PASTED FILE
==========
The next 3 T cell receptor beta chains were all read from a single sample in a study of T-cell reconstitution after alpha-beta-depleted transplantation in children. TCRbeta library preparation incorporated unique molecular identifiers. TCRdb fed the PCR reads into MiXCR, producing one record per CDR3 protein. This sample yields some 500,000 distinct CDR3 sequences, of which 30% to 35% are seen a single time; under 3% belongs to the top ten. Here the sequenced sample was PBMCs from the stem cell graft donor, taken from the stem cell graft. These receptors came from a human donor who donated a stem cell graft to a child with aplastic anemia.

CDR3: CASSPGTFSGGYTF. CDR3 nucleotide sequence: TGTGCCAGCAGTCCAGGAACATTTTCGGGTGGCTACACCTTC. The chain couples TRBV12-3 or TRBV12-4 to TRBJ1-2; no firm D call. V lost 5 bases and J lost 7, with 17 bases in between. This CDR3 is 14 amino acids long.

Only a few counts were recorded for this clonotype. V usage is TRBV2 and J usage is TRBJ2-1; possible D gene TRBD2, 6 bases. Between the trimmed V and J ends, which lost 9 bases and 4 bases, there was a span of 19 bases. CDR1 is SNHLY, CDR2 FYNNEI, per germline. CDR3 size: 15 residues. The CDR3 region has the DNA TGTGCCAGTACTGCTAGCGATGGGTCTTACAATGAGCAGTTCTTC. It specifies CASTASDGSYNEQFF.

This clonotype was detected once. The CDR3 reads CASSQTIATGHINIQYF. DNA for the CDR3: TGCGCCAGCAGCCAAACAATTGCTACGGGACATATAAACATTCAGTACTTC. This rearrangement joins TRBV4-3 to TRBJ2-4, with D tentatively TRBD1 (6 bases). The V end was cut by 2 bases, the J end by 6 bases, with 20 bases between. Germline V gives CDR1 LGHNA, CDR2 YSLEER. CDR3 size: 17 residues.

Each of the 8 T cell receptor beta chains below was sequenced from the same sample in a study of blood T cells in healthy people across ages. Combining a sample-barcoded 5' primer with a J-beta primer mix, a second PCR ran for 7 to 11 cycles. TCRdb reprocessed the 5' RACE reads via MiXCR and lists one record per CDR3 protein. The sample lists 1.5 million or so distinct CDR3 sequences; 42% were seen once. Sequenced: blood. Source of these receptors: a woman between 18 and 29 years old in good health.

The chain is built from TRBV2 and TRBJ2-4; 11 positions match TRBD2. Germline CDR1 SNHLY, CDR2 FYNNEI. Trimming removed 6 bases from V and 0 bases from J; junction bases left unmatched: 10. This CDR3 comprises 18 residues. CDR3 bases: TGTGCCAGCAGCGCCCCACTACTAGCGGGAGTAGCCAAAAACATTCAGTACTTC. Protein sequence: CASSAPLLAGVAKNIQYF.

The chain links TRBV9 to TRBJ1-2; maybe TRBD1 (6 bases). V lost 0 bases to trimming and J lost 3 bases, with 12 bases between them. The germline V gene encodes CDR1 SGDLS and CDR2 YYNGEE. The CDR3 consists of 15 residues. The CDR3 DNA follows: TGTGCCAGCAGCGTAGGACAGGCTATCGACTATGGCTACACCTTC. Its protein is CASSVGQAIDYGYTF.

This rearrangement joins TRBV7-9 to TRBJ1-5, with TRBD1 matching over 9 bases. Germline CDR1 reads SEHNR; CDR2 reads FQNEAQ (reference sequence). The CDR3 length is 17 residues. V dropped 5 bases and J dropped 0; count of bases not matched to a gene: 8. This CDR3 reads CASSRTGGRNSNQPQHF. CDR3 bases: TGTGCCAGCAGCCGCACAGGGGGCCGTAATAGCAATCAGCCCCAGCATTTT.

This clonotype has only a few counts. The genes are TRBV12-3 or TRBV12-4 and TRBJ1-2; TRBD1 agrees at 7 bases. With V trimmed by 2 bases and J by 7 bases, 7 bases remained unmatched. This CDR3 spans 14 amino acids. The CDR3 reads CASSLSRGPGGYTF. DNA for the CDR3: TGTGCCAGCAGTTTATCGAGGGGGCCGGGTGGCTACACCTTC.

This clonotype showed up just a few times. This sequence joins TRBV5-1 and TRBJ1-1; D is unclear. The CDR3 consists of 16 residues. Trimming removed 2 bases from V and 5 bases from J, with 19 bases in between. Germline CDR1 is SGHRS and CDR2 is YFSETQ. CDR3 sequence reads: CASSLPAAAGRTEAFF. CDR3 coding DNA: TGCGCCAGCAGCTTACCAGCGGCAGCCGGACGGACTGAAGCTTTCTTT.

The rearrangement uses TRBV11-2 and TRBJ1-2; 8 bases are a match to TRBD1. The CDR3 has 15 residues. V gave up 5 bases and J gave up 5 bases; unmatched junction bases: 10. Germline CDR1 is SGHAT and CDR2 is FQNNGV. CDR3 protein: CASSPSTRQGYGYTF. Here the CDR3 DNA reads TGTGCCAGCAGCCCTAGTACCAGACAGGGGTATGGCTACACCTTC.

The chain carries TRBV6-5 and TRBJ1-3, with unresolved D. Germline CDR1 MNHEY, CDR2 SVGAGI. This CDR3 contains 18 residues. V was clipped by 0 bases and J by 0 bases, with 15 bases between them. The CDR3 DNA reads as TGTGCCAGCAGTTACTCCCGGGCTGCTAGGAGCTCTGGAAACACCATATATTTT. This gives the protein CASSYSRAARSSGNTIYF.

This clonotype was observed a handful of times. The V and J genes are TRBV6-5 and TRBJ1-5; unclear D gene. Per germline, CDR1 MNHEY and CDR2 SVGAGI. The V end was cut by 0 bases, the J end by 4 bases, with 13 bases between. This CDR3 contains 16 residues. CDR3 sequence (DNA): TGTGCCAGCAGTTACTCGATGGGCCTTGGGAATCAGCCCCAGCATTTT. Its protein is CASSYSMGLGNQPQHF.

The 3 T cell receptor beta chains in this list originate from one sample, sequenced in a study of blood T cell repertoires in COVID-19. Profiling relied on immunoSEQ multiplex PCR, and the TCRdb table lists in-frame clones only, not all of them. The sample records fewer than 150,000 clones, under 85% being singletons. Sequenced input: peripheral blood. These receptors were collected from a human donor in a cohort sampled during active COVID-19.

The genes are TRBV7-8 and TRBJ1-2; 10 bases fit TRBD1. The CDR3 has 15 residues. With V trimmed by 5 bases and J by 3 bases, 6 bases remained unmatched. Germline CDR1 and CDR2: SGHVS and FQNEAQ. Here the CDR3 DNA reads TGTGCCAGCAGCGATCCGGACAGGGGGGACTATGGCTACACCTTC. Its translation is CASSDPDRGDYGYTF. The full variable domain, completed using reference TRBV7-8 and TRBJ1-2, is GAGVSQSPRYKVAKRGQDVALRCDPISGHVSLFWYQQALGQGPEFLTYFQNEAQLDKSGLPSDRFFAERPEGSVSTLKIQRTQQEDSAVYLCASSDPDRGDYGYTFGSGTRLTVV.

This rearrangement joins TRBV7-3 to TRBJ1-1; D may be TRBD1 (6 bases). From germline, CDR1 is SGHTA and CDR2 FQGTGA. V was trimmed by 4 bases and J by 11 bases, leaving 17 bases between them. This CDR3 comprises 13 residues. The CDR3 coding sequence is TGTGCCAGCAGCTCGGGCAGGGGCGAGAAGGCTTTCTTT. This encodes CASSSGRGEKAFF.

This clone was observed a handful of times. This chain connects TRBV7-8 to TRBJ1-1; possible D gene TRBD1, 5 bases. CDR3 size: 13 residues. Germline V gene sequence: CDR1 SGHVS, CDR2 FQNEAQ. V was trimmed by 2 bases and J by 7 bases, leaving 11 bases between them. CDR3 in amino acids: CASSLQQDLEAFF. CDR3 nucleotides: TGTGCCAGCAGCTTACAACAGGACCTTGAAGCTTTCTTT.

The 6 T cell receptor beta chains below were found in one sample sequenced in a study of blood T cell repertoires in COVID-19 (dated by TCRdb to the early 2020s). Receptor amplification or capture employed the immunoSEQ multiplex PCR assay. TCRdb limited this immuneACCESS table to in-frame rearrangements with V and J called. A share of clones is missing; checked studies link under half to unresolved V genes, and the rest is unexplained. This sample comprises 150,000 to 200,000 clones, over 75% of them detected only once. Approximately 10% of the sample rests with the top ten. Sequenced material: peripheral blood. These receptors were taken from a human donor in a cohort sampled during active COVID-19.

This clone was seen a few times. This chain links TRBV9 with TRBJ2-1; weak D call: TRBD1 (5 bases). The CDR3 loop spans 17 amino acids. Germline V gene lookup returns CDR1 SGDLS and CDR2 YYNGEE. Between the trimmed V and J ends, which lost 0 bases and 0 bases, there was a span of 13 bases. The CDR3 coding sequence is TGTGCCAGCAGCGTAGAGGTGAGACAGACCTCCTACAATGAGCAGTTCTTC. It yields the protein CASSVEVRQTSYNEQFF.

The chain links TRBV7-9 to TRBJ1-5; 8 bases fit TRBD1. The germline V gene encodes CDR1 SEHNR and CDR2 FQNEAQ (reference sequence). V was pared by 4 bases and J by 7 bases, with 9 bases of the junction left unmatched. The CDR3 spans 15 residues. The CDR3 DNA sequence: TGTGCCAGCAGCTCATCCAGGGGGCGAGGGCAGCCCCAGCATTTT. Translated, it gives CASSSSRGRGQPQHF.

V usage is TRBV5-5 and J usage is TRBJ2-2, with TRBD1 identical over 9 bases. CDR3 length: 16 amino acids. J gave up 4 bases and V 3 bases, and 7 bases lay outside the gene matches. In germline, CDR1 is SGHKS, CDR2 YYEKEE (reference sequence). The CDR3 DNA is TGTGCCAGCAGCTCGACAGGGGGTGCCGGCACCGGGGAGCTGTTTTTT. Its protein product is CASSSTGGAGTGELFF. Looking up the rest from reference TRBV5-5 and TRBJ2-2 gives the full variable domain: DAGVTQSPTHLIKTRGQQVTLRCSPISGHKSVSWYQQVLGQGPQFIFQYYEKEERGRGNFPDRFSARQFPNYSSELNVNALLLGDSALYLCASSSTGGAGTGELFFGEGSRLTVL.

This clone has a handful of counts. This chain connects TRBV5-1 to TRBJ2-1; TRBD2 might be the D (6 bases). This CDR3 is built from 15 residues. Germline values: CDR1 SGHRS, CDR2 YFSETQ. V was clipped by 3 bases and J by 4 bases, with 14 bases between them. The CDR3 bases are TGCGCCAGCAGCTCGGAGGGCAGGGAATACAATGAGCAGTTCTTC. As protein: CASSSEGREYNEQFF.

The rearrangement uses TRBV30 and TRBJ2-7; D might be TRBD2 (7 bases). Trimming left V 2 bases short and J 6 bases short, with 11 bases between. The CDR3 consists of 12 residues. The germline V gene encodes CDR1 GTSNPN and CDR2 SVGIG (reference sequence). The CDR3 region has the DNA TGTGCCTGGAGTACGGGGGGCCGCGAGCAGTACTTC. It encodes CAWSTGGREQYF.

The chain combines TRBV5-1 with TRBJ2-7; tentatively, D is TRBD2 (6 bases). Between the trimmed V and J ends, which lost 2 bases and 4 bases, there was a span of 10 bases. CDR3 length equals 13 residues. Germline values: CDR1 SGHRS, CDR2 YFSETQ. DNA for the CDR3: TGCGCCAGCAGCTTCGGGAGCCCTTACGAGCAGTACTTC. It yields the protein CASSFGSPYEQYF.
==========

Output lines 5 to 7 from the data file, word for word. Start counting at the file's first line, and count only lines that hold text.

Each of the 8 T cell receptor beta chains below was sequenced from the same sample in a study of blood T cells in healthy people across ages. Combining a sample-barcoded 5' primer with a J-beta primer mix, a second PCR ran for 7 to 11 cycles. TCRdb reprocessed the 5' RACE reads via MiXCR and lists one record per CDR3 protein. The sample lists 1.5 million or so distinct CDR3 sequences; 42% were seen once. Sequenced: blood. Source of these receptors: a woman between 18 and 29 years old in good health.

The chain is built from TRBV2 and TRBJ2-4; 11 positions match TRBD2. Germline CDR1 SNHLY, CDR2 FYNNEI. Trimming removed 6 bases from V and 0 bases from J; junction bases left unmatched: 10. This CDR3 comprises 18 residues. CDR3 bases: TGTGCCAGCAGCGCCCCACTACTAGCGGGAGTAGCCAAAAACATTCAGTACTTC. Protein sequence: CASSAPLLAGVAKNIQYF.

The chain links TRBV9 to TRBJ1-2; maybe TRBD1 (6 bases). V lost 0 bases to trimming and J lost 3 bases, with 12 bases between them. The germline V gene encodes CDR1 SGDLS and CDR2 YYNGEE. The CDR3 consists of 15 residues. The CDR3 DNA follows: TGTGCCAGCAGCGTAGGACAGGCTATCGACTATGGCTACACCTTC. Its protein is CASSVGQAIDYGYTF.